MichiganÕs largest bead store! Walls of unique Czech glass you wonÕt find anywhere, seed beads, vintage brass, clasps and findings, patterns, crystals and supplies. Shop online, we have kits! Open 7 days, free classes. Come find inspiration!


925 S. Main St. E1 (River Place)


Inspire yourself with a creative environment created by artist and bead enthusiasts alike. Explore our 2,500 sq. ft selection of irresistible stones, crystals, seed beads and everything else you could desire.

Beautiful quality beads to inspire your creativity & accentuate your style. Emphasis on European beads, Czech-pressed glass, crystal, seed, pearls, semi-precious. Artisan created jewelry for fine gift giving. Ample parking. Thurs-Sat 9-5:30, Sun 11-4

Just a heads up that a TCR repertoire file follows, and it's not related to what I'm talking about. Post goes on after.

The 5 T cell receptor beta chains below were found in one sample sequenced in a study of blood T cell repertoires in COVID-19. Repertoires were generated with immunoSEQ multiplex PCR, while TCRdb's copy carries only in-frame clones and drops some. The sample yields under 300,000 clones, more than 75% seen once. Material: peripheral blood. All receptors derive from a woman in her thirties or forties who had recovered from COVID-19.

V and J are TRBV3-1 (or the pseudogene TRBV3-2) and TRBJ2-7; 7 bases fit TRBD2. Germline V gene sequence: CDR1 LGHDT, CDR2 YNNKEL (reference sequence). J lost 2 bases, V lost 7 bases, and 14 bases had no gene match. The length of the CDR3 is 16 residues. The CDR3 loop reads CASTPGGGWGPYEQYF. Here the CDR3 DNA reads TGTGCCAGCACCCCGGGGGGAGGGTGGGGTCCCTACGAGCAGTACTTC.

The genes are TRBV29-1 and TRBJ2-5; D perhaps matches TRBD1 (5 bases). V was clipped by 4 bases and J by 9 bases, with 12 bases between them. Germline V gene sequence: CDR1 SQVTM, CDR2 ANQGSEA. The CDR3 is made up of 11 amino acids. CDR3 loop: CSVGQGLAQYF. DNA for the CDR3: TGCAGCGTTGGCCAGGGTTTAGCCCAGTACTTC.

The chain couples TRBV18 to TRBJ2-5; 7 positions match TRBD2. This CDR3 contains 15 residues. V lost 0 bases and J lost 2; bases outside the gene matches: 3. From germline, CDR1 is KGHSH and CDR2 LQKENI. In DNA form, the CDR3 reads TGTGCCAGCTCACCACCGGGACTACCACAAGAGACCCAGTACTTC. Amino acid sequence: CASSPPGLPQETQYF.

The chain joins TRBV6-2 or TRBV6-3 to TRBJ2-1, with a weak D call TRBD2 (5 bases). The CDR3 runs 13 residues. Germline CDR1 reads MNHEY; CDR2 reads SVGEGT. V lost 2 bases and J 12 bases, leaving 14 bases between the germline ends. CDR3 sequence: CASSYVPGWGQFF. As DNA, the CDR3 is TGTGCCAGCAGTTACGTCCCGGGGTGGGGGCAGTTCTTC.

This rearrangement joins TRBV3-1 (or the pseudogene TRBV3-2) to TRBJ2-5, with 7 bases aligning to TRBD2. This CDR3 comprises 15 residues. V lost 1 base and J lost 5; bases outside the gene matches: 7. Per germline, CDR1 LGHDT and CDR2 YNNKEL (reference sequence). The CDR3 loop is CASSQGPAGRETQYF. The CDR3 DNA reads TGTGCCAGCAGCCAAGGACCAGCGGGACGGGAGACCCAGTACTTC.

MICHIGAN¥Grand Haven


NEW JERSEY¥Bergenfield (Only miles from NYC)

A “must visit” for bead enthusiasts! Spacious & artful displays of stones, pearls, crystals, glass, pendants & accessories. Worktables, tools, books & design assistance. Classes, bead parties.


32 Elm Street



Full service shop with a fine, upscale selection of beads, findings, wire & tools. Original lampwork beads. Classes, workspace & artistic support. Bulk prices on precious metal beads & Swarovski crystals. Tribal textiles & lampworking classes.


457 N. Main St.



One of the finest selections of jewelry & art quality beads in New England! Swarovski, Bali, Tai Silver, Miyuki. Large selection of semi-precious stone, glass and pewter. Beading supplies, classes and friendly helpful staff.



Colorful, bright & spacious full service bead store. Surround yourself with inspiration. An array of exceptional jewelry findings from around the world. New products added monthly. Classes for all skill levels. Private group events for all ages. 413-782-0288